Oxford Handbook of Global South Youth Studies

An invitation to contribute


The volume editors of the Oxford Handbook of Global South Youth Studies (forthcoming 2020), Sharlene Swartz, Adam Cooper, Clarence Batan and Rosa-Maria Camarena-Cordova, invite contributions and partnerships towards this important and exciting new project. Please feel free to circulate this call to other colleagues who you think will have a contribution to make.


Why a new handbook?

Ninety percent of the world’s youth live in Africa, Latin America and the developing countries of Asia. Despite this, the field of Youth Studies, like many other academic domains, is dominated by the knowledge economy of the global North especially WENA (Western Europe, North America and Australia), with its associated universities, disciplines, theories, journals and conferences. While Northern Youth Studies’ theory and research provides insights into the lives of Southern youth, it contains assumptions and generalisations that are contextually incongruent with Southern youth’s life-worlds. To address these geo-political imbalances, this handbook turns the gaze of Youth Studies onto youth living in the global South and the theories and practices needed to address their lives. It is hoped that the handbook will function as an intervention to re-orient Youth Studies as a whole. In other words, the handbook will ask what do Southern theorists have to contribute to the study of youth in the Global South, and how might these ideas contribute to Global Youth Studies?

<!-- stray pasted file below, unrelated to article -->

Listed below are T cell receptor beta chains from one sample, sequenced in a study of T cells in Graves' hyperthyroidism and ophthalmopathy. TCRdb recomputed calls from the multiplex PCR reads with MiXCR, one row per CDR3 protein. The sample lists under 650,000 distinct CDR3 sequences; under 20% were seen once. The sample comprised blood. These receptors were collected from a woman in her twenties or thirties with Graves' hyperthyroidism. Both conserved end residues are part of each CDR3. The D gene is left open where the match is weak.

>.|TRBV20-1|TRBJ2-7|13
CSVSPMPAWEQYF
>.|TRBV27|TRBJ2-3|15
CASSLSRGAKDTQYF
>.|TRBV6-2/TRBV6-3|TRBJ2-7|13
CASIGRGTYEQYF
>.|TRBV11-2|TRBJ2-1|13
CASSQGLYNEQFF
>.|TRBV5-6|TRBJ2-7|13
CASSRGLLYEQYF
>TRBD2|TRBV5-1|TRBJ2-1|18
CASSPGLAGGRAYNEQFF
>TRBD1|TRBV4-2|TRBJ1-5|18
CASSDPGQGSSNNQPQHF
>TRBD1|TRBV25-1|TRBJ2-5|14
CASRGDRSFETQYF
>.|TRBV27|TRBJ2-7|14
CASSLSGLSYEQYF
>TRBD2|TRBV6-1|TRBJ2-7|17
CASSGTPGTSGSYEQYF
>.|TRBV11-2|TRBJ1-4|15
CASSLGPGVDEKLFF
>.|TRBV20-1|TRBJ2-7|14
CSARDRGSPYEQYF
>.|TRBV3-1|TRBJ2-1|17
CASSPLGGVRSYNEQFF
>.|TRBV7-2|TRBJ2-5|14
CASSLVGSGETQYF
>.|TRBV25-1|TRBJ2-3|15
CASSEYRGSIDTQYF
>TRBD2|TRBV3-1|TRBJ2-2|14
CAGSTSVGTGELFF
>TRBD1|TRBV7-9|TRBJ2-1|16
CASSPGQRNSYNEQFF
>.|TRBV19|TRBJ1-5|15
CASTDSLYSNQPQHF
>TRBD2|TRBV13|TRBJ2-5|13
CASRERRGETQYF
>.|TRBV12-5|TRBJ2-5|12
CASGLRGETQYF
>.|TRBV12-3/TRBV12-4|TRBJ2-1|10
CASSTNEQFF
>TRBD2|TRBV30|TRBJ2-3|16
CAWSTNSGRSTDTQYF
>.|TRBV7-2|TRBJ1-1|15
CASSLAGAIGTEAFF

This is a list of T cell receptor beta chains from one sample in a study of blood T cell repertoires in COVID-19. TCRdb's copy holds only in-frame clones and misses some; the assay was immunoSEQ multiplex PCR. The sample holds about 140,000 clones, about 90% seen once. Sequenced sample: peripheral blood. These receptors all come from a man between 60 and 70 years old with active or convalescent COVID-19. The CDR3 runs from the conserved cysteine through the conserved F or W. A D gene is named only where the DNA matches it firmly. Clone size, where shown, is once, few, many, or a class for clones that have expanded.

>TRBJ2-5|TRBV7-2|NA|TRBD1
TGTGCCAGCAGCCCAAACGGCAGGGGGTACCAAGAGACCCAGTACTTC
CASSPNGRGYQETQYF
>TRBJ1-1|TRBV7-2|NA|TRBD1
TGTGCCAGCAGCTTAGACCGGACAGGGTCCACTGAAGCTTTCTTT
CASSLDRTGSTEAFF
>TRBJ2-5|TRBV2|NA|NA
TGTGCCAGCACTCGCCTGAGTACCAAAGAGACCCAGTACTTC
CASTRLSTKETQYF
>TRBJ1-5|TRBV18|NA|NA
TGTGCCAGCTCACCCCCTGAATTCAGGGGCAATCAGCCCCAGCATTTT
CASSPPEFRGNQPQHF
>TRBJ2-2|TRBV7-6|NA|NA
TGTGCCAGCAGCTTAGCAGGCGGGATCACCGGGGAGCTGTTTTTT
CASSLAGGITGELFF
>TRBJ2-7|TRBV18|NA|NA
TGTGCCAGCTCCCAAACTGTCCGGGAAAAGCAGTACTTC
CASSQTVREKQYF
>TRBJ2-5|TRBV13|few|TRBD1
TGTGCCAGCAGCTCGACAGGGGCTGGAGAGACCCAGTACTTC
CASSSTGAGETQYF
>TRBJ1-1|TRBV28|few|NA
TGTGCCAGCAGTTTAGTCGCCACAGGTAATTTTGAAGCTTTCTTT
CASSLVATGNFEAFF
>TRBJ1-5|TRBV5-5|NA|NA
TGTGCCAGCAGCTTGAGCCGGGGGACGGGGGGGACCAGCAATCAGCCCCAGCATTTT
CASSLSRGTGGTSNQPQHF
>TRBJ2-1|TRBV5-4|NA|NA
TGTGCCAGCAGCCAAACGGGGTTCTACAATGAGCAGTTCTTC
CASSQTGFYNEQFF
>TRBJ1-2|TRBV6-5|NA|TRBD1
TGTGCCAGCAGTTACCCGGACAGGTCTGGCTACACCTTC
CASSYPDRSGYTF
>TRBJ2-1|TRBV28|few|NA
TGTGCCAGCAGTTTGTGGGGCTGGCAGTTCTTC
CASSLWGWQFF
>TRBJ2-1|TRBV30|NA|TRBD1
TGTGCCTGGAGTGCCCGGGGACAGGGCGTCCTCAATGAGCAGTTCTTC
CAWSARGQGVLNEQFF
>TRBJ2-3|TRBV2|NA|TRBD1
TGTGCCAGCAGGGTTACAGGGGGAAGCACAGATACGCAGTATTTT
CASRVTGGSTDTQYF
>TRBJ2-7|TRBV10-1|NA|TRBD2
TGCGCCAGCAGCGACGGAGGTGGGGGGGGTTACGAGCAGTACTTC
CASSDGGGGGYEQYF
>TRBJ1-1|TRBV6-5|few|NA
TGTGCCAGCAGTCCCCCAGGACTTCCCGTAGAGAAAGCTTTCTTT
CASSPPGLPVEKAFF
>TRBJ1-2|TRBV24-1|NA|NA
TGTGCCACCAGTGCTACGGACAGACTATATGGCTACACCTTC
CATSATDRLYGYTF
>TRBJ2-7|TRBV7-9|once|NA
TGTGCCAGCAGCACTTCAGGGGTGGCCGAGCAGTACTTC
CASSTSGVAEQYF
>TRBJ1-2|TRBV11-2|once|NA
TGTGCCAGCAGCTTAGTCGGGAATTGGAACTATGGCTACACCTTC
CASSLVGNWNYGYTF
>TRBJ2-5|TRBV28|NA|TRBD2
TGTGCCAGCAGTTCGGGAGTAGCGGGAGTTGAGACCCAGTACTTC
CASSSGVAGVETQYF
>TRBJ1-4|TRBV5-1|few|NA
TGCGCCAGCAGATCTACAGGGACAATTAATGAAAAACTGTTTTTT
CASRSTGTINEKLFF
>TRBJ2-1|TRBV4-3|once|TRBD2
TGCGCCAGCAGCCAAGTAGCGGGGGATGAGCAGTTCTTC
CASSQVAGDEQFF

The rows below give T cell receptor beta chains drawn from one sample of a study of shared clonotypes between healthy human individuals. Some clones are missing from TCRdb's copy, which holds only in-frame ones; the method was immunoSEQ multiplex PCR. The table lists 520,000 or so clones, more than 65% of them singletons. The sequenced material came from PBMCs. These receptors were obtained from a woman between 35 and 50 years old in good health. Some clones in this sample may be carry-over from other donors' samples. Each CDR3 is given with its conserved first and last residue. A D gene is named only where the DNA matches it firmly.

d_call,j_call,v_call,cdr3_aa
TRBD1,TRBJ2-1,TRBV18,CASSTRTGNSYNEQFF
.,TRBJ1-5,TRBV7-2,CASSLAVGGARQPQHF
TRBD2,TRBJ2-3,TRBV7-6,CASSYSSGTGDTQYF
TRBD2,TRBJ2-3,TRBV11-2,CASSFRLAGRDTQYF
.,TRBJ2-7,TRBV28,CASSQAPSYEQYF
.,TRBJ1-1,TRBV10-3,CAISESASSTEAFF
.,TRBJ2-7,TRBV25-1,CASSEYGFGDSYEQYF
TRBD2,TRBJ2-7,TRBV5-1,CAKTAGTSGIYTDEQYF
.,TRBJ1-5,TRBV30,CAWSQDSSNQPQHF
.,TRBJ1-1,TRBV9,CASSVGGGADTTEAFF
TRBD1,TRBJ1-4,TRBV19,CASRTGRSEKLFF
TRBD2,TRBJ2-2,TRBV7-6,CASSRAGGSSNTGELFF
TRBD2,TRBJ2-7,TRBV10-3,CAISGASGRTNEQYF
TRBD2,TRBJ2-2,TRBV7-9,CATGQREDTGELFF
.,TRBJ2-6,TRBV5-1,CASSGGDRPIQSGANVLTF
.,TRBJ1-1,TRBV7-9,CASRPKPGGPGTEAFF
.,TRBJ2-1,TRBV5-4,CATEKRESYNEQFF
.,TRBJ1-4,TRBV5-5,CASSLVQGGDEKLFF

Handbook outline

We attach the full details of the proposal accepted by Oxford University Press separately but summarise it below.



Chapter 1               INTRODUCTION: Knowledge, epistemicide and justice

Part 1: The South and Southern Youth

These are foundational chapters and have largely been allocated amongst the editors. Feel free to propose a partnership for any of these chapters or let us know if you’d like to review one of these chapters.

Chapter 2               THE SOUTH: Who, what and where is the Global South?

Chapter 3               SOUTHERN YOUTH: Who are global South youth and how are they the same as or different to Global North youth?

Chapter 4               SOUTHERN THEORY: What is Southern theory and how does it aid in engaging Southern youth?

Chapter 5               YOUTH STUDIES: What is youth studies and why should Southern youth be studied?

Part 2: Southern contributions to youth studies – a new perspective linking theoretical concepts to contemporary issues

Here we envisage three essays that address each of the following theoretical aspects of young people in the Global South. Feel free to propose a chapter on a concept not listed here that you believe has salience.

 Chapter 6–8          PERSONHOOD: Being, Identity, Knowing, Belonging, Representation, Equality, Dignity, Humanising, Recognition, Respect